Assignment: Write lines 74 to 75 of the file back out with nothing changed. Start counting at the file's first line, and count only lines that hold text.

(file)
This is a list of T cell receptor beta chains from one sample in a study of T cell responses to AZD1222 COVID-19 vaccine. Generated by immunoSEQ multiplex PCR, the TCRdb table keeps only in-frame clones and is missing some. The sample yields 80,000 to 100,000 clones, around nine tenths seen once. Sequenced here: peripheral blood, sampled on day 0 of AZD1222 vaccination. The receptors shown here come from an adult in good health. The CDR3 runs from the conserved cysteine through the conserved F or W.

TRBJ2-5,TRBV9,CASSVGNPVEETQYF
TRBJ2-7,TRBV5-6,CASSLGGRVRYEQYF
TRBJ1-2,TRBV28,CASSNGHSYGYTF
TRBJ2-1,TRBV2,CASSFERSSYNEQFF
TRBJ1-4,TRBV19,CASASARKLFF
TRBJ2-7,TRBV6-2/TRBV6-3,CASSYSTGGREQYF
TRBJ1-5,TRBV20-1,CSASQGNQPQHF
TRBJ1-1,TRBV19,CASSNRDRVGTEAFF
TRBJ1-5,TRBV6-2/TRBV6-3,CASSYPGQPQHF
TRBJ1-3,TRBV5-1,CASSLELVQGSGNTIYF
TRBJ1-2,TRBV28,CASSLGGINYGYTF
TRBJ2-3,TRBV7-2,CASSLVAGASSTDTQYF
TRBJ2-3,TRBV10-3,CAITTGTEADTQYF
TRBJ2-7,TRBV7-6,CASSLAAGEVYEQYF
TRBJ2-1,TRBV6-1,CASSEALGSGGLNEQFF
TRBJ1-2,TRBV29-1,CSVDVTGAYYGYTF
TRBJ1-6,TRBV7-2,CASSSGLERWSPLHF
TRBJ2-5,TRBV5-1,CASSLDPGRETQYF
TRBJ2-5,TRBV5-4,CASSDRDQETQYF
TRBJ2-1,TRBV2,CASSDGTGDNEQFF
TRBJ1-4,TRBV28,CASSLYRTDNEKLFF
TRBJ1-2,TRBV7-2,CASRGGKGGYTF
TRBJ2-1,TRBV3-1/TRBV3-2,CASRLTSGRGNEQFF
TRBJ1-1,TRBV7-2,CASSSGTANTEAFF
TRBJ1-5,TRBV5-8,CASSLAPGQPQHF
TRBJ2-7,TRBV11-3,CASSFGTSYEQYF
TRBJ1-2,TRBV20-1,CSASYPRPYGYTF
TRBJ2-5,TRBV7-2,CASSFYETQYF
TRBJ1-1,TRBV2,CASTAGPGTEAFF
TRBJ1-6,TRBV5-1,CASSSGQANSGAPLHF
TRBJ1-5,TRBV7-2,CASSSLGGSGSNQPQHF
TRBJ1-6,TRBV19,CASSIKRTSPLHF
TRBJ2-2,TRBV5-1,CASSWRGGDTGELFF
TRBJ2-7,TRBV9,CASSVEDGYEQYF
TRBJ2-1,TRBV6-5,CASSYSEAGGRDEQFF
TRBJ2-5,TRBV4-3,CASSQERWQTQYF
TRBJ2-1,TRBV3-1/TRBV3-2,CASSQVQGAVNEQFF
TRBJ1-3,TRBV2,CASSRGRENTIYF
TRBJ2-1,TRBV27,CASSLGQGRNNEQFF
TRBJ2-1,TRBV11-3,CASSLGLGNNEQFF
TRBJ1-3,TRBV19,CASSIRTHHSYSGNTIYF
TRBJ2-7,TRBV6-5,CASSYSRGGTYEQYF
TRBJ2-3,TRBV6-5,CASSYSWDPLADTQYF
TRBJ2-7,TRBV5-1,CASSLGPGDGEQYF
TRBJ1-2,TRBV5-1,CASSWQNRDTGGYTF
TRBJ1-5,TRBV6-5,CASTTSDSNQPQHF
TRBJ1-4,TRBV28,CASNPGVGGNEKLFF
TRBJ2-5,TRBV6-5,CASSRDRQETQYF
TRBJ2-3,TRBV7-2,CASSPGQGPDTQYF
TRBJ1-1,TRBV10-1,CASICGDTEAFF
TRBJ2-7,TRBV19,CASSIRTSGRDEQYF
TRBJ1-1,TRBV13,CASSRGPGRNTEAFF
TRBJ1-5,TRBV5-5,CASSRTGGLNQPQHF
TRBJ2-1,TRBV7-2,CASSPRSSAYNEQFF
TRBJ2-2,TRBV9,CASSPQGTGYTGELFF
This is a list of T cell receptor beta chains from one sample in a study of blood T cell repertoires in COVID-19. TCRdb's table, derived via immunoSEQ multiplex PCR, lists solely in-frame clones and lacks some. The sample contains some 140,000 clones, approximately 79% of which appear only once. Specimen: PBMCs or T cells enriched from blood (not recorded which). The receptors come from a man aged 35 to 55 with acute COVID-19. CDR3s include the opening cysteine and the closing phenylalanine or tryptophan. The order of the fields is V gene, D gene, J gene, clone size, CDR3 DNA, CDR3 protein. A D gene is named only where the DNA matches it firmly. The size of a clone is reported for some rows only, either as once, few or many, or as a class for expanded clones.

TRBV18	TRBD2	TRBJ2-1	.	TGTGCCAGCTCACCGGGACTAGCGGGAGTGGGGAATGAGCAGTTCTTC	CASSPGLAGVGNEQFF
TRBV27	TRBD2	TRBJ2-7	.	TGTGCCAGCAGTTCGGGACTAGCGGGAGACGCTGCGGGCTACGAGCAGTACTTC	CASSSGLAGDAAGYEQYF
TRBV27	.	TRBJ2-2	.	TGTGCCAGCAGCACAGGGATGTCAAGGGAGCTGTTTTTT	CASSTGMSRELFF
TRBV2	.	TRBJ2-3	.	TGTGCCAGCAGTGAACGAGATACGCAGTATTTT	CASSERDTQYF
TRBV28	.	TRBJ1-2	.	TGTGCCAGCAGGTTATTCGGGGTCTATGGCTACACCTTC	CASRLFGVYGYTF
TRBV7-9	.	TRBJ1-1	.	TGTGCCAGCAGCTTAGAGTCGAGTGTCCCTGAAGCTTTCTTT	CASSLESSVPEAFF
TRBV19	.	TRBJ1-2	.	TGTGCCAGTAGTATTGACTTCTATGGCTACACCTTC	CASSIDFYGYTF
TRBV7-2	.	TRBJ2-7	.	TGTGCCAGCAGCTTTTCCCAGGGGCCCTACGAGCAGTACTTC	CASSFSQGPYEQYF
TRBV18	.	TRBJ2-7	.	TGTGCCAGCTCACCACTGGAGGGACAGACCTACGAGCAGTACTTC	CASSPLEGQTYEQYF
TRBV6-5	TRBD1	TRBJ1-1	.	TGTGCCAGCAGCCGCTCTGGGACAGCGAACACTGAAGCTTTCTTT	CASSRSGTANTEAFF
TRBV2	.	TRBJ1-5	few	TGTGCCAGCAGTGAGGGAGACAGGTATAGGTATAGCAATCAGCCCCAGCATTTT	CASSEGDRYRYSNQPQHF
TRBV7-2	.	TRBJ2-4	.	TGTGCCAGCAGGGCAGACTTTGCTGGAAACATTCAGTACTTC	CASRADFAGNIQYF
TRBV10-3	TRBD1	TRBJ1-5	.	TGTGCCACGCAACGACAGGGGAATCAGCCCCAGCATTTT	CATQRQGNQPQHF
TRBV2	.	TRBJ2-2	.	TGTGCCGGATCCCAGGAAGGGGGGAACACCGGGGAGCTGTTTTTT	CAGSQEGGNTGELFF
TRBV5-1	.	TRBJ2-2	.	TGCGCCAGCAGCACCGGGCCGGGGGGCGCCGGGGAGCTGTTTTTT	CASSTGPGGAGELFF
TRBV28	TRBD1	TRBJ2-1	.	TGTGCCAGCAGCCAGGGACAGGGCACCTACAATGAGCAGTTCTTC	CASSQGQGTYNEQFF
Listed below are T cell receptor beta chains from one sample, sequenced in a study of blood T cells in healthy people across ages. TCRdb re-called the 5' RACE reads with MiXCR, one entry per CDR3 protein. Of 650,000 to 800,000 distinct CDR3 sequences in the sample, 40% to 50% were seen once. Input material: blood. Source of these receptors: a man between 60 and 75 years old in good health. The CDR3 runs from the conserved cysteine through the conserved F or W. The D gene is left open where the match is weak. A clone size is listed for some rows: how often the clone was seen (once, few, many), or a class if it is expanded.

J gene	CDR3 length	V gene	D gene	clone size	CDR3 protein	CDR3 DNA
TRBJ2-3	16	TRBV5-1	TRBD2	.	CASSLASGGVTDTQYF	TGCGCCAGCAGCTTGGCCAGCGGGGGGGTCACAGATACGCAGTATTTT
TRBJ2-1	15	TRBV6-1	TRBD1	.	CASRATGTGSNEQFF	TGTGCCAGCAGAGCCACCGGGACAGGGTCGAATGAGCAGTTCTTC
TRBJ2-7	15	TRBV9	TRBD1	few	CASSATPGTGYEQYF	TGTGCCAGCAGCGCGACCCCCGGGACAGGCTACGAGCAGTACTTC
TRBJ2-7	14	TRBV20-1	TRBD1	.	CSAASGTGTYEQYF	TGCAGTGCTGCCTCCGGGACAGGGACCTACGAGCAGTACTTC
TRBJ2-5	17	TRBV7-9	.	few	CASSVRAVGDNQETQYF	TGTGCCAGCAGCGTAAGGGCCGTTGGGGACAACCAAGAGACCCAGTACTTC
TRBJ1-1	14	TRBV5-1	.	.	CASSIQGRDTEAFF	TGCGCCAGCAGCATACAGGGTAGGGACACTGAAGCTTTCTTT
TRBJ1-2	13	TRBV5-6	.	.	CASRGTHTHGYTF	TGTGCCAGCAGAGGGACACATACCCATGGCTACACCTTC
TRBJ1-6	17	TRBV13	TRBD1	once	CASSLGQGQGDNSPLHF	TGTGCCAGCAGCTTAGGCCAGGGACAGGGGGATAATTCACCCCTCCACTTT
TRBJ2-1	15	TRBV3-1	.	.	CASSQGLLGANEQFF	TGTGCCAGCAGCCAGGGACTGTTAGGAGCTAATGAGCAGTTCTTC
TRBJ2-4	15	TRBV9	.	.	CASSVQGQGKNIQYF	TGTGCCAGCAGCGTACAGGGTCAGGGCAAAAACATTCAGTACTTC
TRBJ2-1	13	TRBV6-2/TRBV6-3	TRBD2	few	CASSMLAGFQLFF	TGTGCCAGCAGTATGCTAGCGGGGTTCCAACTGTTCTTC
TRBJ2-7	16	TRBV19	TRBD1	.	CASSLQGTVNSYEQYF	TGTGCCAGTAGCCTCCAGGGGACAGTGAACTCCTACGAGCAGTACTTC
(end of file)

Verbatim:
Listed below are T cell receptor beta chains from one sample, sequenced in a study of blood T cells in healthy people across ages. TCRdb re-called the 5' RACE reads with MiXCR, one entry per CDR3 protein. Of 650,000 to 800,000 distinct CDR3 sequences in the sample, 40% to 50% were seen once. Input material: blood. Source of these receptors: a man between 60 and 75 years old in good health. The CDR3 runs from the conserved cysteine through the conserved F or W. The D gene is left open where the match is weak. A clone size is listed for some rows: how often the clone was seen (once, few, many), or a class if it is expanded.

J gene	CDR3 length	V gene	D gene	clone size	CDR3 protein	CDR3 DNA